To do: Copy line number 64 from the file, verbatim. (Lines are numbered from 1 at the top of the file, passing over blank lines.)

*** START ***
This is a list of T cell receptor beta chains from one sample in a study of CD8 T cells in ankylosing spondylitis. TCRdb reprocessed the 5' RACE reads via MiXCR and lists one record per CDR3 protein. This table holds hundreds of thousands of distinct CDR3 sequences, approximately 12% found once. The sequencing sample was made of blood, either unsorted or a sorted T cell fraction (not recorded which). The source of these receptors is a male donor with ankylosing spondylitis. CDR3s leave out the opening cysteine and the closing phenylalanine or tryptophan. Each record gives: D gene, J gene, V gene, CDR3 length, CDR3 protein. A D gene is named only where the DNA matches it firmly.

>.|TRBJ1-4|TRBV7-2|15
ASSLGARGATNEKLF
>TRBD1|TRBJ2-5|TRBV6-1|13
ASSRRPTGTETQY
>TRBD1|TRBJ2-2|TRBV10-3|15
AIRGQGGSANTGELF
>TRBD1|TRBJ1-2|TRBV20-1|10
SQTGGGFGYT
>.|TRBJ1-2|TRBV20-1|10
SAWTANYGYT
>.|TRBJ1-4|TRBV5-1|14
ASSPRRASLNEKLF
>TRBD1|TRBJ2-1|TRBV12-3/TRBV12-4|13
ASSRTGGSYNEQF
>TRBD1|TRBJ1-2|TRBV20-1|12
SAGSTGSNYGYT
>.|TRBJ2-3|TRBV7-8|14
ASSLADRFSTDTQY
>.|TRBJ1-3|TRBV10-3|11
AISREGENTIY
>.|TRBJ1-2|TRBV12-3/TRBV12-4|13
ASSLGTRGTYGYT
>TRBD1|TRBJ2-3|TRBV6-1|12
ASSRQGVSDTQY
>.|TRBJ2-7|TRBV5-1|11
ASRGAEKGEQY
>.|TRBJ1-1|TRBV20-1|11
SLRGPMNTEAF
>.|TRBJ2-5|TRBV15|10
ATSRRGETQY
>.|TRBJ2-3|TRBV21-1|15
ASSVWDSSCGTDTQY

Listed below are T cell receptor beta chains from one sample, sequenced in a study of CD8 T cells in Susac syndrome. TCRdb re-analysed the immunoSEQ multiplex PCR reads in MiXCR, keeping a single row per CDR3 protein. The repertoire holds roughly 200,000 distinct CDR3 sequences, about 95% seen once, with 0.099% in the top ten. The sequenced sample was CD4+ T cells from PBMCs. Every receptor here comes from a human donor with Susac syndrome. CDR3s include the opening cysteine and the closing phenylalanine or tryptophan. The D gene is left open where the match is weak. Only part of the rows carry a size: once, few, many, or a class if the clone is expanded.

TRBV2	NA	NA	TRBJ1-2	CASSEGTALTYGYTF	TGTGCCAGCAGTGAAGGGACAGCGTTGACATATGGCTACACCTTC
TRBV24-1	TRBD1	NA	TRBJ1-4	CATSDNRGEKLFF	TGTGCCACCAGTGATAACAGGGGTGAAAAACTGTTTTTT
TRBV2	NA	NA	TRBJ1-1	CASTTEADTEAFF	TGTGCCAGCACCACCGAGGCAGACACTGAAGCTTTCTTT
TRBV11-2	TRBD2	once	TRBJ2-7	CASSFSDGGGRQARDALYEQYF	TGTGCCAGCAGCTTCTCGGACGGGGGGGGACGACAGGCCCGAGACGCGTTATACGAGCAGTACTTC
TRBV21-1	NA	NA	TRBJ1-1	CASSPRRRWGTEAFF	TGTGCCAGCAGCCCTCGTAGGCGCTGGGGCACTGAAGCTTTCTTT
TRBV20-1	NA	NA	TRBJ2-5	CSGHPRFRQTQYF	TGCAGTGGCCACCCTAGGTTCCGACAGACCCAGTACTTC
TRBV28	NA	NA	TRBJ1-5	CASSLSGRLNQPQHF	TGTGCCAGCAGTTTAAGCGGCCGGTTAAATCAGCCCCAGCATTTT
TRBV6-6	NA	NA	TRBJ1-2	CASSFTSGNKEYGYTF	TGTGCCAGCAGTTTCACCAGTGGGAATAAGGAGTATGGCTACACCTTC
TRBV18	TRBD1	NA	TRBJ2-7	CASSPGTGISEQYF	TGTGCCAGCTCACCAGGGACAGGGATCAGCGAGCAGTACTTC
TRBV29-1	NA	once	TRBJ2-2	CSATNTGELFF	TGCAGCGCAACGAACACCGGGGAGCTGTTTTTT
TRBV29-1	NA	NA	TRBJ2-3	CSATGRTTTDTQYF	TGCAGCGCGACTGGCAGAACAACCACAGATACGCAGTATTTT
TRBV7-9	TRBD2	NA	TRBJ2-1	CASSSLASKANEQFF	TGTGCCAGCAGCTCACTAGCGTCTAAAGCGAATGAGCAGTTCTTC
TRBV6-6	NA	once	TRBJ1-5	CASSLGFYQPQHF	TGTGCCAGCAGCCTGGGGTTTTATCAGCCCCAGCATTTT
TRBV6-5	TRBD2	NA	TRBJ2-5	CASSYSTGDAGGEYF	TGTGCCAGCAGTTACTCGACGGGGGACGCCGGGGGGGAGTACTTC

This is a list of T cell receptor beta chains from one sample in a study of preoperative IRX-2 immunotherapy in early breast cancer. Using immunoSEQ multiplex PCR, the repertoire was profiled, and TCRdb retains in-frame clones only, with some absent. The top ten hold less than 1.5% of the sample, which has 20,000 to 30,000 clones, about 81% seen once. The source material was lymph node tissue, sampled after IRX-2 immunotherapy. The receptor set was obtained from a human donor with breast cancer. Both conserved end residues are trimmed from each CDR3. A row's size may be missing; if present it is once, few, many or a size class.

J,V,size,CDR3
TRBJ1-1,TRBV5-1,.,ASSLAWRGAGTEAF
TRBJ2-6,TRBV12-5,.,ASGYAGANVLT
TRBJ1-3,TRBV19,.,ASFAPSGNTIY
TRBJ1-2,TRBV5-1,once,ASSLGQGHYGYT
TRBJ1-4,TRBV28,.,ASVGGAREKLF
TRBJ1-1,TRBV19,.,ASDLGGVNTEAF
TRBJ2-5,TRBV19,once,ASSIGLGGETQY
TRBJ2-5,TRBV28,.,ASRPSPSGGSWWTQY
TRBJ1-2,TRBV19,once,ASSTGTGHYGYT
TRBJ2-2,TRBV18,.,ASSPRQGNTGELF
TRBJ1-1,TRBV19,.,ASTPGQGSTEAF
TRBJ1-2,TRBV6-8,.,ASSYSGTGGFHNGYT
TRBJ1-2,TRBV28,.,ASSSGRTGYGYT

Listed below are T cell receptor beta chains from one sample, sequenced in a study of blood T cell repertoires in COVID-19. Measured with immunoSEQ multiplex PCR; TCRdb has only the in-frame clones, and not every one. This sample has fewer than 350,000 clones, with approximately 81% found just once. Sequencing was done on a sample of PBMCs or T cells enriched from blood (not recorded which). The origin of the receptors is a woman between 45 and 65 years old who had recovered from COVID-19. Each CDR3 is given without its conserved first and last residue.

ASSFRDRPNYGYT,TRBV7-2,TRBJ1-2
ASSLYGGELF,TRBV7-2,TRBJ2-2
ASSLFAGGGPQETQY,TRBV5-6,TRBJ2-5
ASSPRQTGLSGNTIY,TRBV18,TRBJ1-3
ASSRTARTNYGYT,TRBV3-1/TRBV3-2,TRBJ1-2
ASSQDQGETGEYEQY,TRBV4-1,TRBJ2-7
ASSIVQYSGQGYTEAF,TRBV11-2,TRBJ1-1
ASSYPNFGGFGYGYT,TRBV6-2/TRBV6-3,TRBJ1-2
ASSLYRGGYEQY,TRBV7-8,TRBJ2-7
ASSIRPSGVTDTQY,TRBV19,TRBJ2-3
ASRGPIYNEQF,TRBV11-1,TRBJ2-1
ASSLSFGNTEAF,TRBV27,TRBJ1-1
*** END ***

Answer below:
Listed below are T cell receptor beta chains from one sample, sequenced in a study of blood T cell repertoires in COVID-19. Measured with immunoSEQ multiplex PCR; TCRdb has only the in-frame clones, and not every one. This sample has fewer than 350,000 clones, with approximately 81% found just once. Sequencing was done on a sample of PBMCs or T cells enriched from blood (not recorded which). The origin of the receptors is a woman between 45 and 65 years old who had recovered from COVID-19. Each CDR3 is given without its conserved first and last residue.